GM’s surging working capital during the COVID crisis indicates the company’s ability to quickly deploy cash when necessary.

General Motors Quick Ratio

GM quick ratio

GM quick ratio

(click image to enlarge)

* Quick ratio is calculated as adjusted current assets divided by current liabilities.
* Both current assets and current liabilities are GAAP measures and are extracted from General Motors’ balance sheets.
* GM’s fiscal year begins on Jan 1 and ends on Dec 31.

The quick ratio or acid test ratio measures GM’s liquidity during a stress test.

It excludes certain current assets such as inventory and prepaid expenses which are considered not as liquid as cash.

That said, GM’s quick ratio had been below 1.0X in all periods from fiscal 2015 to 2023, suggesting that the company’s cash and near-cash assets alone had not been sufficient to cover all short-term liabilities.

As of 1Q 2023, GM’s quick or acid test ratio came in at 0.82X, which wasn’t so bad because the figure was at the borderline.

Besides, GM’s quick or acid test ratio had significantly improved in recent years, illustrating the company’s growing liquidity.

General Motors Extra Liquidity

GM automotive liquidity

GM automotive liquidity

(click image to enlarge)

* Automotive liquidity is obtained from GM’s 1Q 2023 10-Q report.
* GM’s fiscal year begins on Jan 1 and ends on Dec 31.

Apart from its own cash, GM also uses short and long-term financing such as credit facilities to boost its liquidity when necessary.

Here is a quote extracted from GM’s 2023 10Q report regarding the company’s credit facilities:

  • “We use credit facilities as a mechanism to provide additional flexibility in managing our global liquidity.

    Our Automotive borrowing capacity under credit facilities totaled $14.1 billion at March 31, 2023 and $15.5 billion at December 31, 2022, which consisted primarily of two credit facilities.”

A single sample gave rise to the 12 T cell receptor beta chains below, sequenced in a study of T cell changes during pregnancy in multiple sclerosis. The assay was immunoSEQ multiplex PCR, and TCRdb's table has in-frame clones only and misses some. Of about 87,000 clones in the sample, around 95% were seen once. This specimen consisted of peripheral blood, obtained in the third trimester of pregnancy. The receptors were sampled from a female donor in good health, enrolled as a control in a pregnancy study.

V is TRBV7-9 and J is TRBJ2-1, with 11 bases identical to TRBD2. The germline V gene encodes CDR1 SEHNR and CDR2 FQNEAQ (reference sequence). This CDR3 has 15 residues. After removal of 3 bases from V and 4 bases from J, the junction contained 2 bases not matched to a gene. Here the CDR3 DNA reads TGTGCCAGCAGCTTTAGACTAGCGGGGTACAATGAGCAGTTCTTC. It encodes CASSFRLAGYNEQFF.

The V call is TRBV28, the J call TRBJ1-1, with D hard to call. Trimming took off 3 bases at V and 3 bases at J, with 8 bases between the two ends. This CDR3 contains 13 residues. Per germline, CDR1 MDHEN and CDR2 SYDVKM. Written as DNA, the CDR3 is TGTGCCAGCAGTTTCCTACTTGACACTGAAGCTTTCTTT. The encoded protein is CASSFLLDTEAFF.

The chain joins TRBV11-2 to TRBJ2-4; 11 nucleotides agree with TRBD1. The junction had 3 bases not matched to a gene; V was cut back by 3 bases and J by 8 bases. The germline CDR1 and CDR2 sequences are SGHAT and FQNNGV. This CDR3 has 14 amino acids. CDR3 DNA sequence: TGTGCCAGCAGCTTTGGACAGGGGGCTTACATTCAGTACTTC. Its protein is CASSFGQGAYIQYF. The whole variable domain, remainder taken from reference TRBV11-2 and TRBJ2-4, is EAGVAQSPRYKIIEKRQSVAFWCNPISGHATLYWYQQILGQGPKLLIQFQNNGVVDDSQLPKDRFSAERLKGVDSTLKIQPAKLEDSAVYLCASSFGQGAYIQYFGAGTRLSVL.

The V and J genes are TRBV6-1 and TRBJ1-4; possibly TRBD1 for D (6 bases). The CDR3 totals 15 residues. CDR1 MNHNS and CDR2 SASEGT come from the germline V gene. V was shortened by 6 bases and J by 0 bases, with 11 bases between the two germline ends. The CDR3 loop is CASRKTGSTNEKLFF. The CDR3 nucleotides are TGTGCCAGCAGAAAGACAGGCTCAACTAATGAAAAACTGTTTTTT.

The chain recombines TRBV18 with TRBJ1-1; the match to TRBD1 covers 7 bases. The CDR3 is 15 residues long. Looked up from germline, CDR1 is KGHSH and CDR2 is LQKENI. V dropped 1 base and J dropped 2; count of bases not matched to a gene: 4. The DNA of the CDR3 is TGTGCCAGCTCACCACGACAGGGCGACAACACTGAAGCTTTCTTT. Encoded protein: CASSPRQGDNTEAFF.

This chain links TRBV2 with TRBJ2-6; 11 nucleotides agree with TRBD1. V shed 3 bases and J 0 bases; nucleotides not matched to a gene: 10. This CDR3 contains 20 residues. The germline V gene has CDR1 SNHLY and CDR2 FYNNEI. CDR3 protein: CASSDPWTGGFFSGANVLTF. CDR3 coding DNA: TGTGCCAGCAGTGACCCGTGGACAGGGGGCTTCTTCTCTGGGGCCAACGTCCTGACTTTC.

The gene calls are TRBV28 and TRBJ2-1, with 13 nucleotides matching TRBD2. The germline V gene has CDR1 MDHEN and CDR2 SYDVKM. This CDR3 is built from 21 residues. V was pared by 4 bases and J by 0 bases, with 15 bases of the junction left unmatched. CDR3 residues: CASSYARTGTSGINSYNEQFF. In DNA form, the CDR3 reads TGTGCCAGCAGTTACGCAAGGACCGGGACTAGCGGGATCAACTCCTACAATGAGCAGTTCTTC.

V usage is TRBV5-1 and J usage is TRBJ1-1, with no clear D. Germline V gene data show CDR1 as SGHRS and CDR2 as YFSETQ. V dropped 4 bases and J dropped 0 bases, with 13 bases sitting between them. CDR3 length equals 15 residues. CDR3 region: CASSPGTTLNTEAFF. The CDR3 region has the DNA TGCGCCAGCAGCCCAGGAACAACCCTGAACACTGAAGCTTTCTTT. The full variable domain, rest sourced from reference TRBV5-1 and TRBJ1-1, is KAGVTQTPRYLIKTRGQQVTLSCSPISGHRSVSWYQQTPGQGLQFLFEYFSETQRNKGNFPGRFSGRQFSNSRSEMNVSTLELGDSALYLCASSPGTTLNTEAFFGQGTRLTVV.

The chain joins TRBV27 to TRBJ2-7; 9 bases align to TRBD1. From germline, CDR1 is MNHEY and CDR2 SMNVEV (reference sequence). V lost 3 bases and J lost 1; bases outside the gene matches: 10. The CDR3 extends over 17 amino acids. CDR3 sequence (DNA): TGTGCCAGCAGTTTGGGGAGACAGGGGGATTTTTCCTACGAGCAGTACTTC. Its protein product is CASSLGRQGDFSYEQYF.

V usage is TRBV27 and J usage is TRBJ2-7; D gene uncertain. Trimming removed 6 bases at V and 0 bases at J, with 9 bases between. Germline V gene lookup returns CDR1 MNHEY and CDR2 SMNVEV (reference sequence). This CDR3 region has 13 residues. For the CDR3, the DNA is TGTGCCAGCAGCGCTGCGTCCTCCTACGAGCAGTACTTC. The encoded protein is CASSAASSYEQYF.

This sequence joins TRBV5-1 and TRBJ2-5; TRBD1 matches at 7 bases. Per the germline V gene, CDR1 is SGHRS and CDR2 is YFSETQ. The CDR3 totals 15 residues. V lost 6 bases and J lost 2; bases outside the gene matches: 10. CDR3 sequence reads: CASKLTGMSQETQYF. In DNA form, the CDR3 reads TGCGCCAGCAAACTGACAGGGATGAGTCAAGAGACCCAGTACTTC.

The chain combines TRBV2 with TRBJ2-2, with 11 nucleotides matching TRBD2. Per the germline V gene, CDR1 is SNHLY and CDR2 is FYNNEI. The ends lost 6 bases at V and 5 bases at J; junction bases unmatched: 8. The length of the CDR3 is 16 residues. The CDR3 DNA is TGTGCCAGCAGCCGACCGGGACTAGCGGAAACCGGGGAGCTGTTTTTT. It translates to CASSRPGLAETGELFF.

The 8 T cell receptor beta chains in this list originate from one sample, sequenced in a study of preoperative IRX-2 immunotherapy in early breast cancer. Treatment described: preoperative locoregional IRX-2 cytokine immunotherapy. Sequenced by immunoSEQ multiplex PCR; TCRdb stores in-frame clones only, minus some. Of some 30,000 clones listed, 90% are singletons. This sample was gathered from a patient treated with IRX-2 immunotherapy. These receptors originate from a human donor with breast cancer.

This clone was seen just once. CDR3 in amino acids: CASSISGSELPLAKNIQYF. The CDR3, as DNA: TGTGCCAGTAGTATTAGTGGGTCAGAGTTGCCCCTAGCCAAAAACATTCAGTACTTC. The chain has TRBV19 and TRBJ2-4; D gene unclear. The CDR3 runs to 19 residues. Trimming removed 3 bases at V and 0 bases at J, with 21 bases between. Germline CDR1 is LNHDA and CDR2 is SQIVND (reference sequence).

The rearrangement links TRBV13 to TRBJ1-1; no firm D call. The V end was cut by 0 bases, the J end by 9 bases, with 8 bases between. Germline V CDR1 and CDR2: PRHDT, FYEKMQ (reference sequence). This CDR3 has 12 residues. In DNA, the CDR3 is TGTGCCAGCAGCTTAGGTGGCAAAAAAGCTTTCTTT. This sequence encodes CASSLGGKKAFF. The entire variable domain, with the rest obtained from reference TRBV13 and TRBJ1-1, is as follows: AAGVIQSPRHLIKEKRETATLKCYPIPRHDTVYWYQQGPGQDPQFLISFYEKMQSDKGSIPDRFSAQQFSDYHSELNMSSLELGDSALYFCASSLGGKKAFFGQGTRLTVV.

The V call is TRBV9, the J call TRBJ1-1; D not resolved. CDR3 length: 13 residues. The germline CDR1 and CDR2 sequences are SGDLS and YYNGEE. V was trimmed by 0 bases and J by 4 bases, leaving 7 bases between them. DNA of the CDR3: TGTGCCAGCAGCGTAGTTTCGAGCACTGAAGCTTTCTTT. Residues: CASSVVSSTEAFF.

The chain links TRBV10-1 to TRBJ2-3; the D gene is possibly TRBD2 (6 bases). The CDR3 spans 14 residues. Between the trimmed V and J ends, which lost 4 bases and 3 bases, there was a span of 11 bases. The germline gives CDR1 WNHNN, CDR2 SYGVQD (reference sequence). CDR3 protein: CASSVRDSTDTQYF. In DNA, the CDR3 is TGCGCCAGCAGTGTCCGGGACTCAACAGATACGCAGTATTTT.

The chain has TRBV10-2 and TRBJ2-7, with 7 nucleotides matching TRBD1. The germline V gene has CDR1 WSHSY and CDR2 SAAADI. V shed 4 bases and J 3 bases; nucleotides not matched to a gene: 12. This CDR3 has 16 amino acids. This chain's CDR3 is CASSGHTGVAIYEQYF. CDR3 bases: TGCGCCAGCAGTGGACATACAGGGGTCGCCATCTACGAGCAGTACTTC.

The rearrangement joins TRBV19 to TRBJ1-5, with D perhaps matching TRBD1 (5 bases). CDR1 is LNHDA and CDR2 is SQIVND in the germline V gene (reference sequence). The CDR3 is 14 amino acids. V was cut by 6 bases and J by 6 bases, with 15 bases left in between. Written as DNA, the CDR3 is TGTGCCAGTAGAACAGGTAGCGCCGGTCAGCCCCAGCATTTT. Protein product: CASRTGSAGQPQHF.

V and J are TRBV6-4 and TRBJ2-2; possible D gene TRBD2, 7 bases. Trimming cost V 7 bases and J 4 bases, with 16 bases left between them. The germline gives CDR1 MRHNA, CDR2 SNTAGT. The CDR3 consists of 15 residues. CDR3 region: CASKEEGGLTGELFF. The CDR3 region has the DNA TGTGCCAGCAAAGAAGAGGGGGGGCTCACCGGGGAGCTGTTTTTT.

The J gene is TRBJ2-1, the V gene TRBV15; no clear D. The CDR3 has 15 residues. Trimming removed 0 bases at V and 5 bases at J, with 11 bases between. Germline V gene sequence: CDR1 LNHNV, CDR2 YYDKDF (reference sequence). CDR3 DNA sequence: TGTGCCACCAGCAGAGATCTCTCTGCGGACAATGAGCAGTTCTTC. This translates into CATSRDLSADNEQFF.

Therefore, GM Automotive had roughly $14 billion of extra cash under its credit facilities as of 1Q 2023.

Of course, these are debt that needs to be paid off.

However, the extra cash can come in handy and provides financial flexibility to the company.

In short, GM should have no problem meeting its short-term obligations given the extra cash that the company has access to under its credit facilities.


The takeaway is that GM liquidity ratios, including the current ratio, working capital, and quick ratio, were all below 1.0X prior to 2020 but have since been on the rise and reached record highs in fiscal 2023.

In short, GM’s liquidity has improved significantly.

Apart from its own cash and near-cash assets, GM also has access to extra cash under its credit facilities, thereby further boosting its liquidity.

References and Credits

1. All financial numbers presented in this article were obtained and referenced from GM’s SEC filings, earnings reports, and other financial statements which are available in GM Investor Relation.

2. Featured images in this article are used under creative commons license and sourced from the following websites: waltarrrrr and James.


References and examples such as tables, charts, and diagrams are constantly reviewed to avoid errors, but we cannot warrant the full correctness of all content.

The content in this article is for informational purposes only and is neither a recommendation nor a piece of financial advice to purchase a stock.